With guided modes, on the other hand, there are additional means to achieve the phase synchronism [18
S. V. Rao, K. Moutzouris, and M. Ebrahimzadeh, “Nonlinear frequency conversion in semiconductor optical waveguides using birefringent, modal, and quasi-phase-matching techniques,” J. Opt. A
6(6), 569–584 (2004).
]. Feasibility of using waveguide dispersion for achieving phase matching in devices that use difference frequency generation in far infrared (including the THz range, in modern terminology) is known for decades [19
D. E. Thompson and P. D. Coleman, “Step-tunable far infrared radiation by phase matched mixing in planar-dielectric waveguides,” IEEE Trans. Microw. Theory Tech.
22(12), 995–1000 (1974). [CrossRef]
]. As Eq. (3)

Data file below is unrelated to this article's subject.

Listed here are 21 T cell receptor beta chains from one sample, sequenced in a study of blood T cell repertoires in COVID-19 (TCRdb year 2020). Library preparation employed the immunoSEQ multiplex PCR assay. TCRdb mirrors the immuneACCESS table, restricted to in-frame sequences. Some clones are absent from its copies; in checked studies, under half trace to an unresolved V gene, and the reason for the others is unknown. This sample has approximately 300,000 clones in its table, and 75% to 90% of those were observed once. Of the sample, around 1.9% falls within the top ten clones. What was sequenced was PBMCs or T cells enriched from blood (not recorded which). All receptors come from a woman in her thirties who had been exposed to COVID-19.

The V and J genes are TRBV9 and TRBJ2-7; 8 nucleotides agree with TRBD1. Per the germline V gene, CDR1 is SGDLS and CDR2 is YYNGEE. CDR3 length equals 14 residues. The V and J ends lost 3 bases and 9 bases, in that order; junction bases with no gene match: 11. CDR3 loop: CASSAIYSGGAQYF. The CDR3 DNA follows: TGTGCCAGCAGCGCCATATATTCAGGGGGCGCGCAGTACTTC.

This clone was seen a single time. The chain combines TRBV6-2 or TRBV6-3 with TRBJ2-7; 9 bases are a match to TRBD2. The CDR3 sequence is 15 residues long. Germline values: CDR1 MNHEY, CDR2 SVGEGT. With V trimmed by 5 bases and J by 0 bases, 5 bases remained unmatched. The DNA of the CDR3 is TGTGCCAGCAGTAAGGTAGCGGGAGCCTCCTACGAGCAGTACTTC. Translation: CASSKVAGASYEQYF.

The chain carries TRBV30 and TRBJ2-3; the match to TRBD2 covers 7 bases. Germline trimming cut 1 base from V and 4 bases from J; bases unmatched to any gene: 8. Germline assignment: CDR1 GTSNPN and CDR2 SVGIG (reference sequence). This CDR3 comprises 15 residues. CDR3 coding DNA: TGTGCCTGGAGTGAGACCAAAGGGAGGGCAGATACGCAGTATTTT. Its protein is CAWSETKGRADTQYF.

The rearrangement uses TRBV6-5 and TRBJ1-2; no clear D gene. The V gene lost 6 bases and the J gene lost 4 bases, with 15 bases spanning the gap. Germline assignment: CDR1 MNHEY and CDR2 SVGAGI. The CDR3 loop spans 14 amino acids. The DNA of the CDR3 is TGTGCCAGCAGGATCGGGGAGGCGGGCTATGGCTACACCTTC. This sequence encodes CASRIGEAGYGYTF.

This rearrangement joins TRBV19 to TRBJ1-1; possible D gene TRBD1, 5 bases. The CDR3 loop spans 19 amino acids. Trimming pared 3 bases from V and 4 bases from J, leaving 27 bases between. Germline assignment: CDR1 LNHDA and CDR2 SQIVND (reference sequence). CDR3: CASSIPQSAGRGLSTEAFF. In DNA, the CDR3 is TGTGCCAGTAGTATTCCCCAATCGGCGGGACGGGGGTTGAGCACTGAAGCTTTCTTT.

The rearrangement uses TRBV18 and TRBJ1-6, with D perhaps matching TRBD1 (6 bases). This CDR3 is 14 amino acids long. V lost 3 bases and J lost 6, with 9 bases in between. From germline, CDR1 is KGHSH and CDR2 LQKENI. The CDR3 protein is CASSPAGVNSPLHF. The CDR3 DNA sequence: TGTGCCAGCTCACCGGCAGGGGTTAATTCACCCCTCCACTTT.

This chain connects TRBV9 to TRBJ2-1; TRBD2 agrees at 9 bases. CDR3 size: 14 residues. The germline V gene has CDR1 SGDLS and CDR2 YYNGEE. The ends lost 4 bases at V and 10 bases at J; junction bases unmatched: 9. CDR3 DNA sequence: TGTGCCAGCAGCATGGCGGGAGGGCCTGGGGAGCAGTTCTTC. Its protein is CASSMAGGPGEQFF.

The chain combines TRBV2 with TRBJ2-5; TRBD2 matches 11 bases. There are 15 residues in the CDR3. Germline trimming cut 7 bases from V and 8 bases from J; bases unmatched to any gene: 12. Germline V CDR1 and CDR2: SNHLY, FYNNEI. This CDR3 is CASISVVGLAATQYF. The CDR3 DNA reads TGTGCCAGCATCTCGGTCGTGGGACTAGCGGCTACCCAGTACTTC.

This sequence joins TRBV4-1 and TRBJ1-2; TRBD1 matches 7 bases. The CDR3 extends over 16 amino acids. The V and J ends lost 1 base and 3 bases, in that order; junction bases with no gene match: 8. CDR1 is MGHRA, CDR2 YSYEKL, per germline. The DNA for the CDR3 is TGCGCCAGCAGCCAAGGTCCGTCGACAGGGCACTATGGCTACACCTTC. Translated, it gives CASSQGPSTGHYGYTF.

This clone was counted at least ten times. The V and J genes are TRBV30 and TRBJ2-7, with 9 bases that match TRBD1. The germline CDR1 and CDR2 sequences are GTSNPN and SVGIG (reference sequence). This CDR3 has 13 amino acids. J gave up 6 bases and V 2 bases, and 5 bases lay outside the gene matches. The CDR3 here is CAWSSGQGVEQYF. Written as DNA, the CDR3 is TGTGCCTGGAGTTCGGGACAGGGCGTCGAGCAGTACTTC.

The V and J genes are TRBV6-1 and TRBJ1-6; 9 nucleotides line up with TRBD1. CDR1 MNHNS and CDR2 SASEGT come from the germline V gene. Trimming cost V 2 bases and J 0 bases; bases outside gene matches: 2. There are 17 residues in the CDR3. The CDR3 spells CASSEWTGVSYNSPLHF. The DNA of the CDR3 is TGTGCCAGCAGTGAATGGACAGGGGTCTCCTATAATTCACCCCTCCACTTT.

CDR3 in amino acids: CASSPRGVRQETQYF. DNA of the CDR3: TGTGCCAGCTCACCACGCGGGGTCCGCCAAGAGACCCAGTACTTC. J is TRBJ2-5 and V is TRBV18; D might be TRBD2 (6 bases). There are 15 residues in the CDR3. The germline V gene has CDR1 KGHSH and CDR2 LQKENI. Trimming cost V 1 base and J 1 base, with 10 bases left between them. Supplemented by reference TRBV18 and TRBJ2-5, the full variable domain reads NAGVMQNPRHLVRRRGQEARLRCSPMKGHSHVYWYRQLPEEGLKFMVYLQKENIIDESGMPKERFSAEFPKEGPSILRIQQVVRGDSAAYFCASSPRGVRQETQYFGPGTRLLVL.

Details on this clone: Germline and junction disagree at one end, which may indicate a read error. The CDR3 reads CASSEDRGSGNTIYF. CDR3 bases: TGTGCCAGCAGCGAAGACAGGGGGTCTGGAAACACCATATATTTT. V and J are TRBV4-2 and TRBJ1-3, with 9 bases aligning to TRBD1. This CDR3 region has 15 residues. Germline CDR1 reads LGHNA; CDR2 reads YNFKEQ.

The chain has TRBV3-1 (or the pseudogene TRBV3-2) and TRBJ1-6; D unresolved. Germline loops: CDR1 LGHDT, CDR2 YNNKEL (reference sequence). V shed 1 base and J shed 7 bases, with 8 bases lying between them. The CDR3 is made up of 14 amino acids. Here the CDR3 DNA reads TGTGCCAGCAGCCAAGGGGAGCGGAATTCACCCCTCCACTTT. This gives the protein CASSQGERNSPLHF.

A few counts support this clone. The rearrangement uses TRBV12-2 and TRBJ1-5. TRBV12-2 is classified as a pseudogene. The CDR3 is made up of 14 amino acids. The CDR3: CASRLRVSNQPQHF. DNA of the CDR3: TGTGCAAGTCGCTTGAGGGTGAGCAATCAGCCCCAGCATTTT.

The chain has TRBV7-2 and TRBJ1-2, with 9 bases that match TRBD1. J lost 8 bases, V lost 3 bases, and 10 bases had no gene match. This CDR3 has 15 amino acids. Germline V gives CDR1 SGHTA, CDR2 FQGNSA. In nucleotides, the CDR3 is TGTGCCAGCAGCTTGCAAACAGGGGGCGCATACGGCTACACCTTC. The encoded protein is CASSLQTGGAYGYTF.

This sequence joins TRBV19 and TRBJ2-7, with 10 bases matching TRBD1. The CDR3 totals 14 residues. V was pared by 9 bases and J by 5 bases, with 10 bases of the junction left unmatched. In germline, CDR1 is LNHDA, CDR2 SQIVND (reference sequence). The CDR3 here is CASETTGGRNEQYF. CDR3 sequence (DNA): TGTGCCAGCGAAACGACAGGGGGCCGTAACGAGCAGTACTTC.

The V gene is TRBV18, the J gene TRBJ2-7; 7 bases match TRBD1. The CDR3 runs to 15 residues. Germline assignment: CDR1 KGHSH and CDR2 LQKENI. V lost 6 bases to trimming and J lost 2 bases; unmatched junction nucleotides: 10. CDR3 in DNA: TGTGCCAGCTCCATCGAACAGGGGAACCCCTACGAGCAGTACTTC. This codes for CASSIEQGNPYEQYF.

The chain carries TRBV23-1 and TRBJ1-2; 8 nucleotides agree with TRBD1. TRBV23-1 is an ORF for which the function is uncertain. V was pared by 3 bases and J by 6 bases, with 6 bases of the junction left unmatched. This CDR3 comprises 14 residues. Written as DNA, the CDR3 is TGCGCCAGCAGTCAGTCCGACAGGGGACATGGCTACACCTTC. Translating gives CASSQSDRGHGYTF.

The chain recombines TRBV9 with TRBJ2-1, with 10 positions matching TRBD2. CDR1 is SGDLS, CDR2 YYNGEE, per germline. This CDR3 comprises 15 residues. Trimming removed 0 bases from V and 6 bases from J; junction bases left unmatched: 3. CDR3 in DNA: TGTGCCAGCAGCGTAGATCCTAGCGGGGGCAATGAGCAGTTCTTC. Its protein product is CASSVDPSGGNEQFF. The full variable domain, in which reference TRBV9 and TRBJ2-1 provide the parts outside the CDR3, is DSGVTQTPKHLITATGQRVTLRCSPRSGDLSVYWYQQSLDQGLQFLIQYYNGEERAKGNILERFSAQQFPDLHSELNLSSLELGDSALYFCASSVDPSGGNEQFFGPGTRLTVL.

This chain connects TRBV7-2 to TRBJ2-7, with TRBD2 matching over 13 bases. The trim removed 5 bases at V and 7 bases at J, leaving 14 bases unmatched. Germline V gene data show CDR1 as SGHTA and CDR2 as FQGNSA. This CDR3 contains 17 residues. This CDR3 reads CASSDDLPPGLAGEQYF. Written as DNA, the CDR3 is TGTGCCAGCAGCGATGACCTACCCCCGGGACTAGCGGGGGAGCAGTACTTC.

suggests, in case of normal material dispersion, the refractive index at the pump wavelength in the left hand side of the equation should be somehow brought down to match the linear combination of indices at longer wavelengths in the right hand side of the equation. The waveguide geometry provides two tools for doing this. One of them relies on polarization dispersion of guided modes: a TM
(transverse magnetic) mode of a planar waveguide has lower index compared to a same-order TE
(transverse electric) mode. Another approach is to use higher order modes for the pump wave and lower order modes for signal and idler. Modes of the same symmetry (all even, for instance) are preferable in order to avoid vanishing mode overlapping integrals. A possible configuration is a TM
(third-order) pump and TE
(fundamental) signal-and-idler. However, this requires selective launching of the third-order pump, and the overlap of the three modes is relatively small.
Phase matching using polarization mode dispersion in waveguides is especially appealing as long as it allows for synchronism between strongly confined fundamental modes. A particular case of phase synchronism for degenerate signal/idler wavelengths (a
= ½, λi